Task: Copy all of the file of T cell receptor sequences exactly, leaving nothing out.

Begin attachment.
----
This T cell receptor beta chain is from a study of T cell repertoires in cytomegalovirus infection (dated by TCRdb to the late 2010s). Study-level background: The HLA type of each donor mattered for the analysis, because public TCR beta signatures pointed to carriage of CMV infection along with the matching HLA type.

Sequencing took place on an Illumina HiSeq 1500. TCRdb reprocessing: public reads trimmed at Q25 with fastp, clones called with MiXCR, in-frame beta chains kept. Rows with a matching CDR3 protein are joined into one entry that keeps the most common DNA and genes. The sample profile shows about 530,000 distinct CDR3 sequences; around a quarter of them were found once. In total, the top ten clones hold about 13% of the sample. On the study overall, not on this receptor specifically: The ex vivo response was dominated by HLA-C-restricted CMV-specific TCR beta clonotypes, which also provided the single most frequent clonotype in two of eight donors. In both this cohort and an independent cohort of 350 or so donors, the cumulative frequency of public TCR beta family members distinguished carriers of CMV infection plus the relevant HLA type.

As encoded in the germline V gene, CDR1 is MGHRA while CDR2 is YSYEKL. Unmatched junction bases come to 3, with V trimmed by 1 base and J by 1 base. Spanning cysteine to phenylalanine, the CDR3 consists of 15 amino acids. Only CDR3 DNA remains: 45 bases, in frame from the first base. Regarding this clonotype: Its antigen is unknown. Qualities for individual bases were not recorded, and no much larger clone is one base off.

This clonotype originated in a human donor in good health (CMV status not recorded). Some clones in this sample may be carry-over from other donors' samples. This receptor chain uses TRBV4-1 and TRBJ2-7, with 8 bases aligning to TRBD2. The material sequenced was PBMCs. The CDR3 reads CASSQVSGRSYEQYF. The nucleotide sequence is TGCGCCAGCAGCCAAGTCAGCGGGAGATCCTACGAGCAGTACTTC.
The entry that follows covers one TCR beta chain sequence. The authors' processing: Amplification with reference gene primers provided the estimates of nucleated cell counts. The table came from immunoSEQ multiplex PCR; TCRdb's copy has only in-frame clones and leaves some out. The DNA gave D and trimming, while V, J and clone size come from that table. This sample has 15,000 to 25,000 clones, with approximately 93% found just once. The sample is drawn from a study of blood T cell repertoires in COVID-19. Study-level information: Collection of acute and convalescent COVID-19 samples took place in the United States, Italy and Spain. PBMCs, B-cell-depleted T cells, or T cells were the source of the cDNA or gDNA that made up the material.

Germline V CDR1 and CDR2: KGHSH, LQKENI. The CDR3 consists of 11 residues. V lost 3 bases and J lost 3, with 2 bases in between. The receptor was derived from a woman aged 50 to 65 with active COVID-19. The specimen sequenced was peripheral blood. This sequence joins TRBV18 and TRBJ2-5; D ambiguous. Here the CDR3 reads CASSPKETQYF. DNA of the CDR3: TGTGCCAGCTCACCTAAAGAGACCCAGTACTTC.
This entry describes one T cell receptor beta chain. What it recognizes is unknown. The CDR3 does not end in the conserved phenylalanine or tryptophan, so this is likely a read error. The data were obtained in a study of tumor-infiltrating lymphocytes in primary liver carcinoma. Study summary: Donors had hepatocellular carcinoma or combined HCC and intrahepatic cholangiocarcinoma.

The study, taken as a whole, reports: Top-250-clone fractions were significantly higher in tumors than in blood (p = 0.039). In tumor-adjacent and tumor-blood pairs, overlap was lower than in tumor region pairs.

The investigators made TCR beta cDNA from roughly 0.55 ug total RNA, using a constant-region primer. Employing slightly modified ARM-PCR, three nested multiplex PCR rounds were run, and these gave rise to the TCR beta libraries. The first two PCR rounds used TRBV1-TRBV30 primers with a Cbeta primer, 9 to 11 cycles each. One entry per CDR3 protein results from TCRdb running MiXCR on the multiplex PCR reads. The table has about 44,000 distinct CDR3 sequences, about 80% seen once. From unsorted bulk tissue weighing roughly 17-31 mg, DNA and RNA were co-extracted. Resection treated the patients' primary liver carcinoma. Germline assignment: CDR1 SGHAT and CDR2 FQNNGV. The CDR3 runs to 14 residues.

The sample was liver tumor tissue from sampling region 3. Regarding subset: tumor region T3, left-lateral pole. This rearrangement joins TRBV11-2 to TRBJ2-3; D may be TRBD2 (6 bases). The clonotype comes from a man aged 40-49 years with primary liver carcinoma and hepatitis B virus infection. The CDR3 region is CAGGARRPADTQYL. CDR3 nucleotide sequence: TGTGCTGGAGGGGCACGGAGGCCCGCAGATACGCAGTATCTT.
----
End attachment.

This T cell receptor beta chain is from a study of T cell repertoires in cytomegalovirus infection (dated by TCRdb to the late 2010s). Study-level background: The HLA type of each donor mattered for the analysis, because public TCR beta signatures pointed to carriage of CMV infection along with the matching HLA type.

Sequencing took place on an Illumina HiSeq 1500. TCRdb reprocessing: public reads trimmed at Q25 with fastp, clones called with MiXCR, in-frame beta chains kept. Rows with a matching CDR3 protein are joined into one entry that keeps the most common DNA and genes. The sample profile shows about 530,000 distinct CDR3 sequences; around a quarter of them were found once. In total, the top ten clones hold about 13% of the sample. On the study overall, not on this receptor specifically: The ex vivo response was dominated by HLA-C-restricted CMV-specific TCR beta clonotypes, which also provided the single most frequent clonotype in two of eight donors. In both this cohort and an independent cohort of 350 or so donors, the cumulative frequency of public TCR beta family members distinguished carriers of CMV infection plus the relevant HLA type.

As encoded in the germline V gene, CDR1 is MGHRA while CDR2 is YSYEKL. Unmatched junction bases come to 3, with V trimmed by 1 base and J by 1 base. Spanning cysteine to phenylalanine, the CDR3 consists of 15 amino acids. Only CDR3 DNA remains: 45 bases, in frame from the first base. Regarding this clonotype: Its antigen is unknown. Qualities for individual bases were not recorded, and no much larger clone is one base off.

This clonotype originated in a human donor in good health (CMV status not recorded). Some clones in this sample may be carry-over from other donors' samples. This receptor chain uses TRBV4-1 and TRBJ2-7, with 8 bases aligning to TRBD2. The material sequenced was PBMCs. The CDR3 reads CASSQVSGRSYEQYF. The nucleotide sequence is TGCGCCAGCAGCCAAGTCAGCGGGAGATCCTACGAGCAGTACTTC.
The entry that follows covers one TCR beta chain sequence. The authors' processing: Amplification with reference gene primers provided the estimates of nucleated cell counts. The table came from immunoSEQ multiplex PCR; TCRdb's copy has only in-frame clones and leaves some out. The DNA gave D and trimming, while V, J and clone size come from that table. This sample has 15,000 to 25,000 clones, with approximately 93% found just once. The sample is drawn from a study of blood T cell repertoires in COVID-19. Study-level information: Collection of acute and convalescent COVID-19 samples took place in the United States, Italy and Spain. PBMCs, B-cell-depleted T cells, or T cells were the source of the cDNA or gDNA that made up the material.

Germline V CDR1 and CDR2: KGHSH, LQKENI. The CDR3 consists of 11 residues. V lost 3 bases and J lost 3, with 2 bases in between. The receptor was derived from a woman aged 50 to 65 with active COVID-19. The specimen sequenced was peripheral blood. This sequence joins TRBV18 and TRBJ2-5; D ambiguous. Here the CDR3 reads CASSPKETQYF. DNA of the CDR3: TGTGCCAGCTCACCTAAAGAGACCCAGTACTTC.
This entry describes one T cell receptor beta chain. What it recognizes is unknown. The CDR3 does not end in the conserved phenylalanine or tryptophan, so this is likely a read error. The data were obtained in a study of tumor-infiltrating lymphocytes in primary liver carcinoma. Study summary: Donors had hepatocellular carcinoma or combined HCC and intrahepatic cholangiocarcinoma.

The study, taken as a whole, reports: Top-250-clone fractions were significantly higher in tumors than in blood (p = 0.039). In tumor-adjacent and tumor-blood pairs, overlap was lower than in tumor region pairs.

The investigators made TCR beta cDNA from roughly 0.55 ug total RNA, using a constant-region primer. Employing slightly modified ARM-PCR, three nested multiplex PCR rounds were run, and these gave rise to the TCR beta libraries. The first two PCR rounds used TRBV1-TRBV30 primers with a Cbeta primer, 9 to 11 cycles each. One entry per CDR3 protein results from TCRdb running MiXCR on the multiplex PCR reads. The table has about 44,000 distinct CDR3 sequences, about 80% seen once. From unsorted bulk tissue weighing roughly 17-31 mg, DNA and RNA were co-extracted. Resection treated the patients' primary liver carcinoma. Germline assignment: CDR1 SGHAT and CDR2 FQNNGV. The CDR3 runs to 14 residues.

The sample was liver tumor tissue from sampling region 3. Regarding subset: tumor region T3, left-lateral pole. This rearrangement joins TRBV11-2 to TRBJ2-3; D may be TRBD2 (6 bases). The clonotype comes from a man aged 40-49 years with primary liver carcinoma and hepatitis B virus infection. The CDR3 region is CAGGARRPADTQYL. CDR3 nucleotide sequence: TGTGCTGGAGGGGCACGGAGGCCCGCAGATACGCAGTATCTT.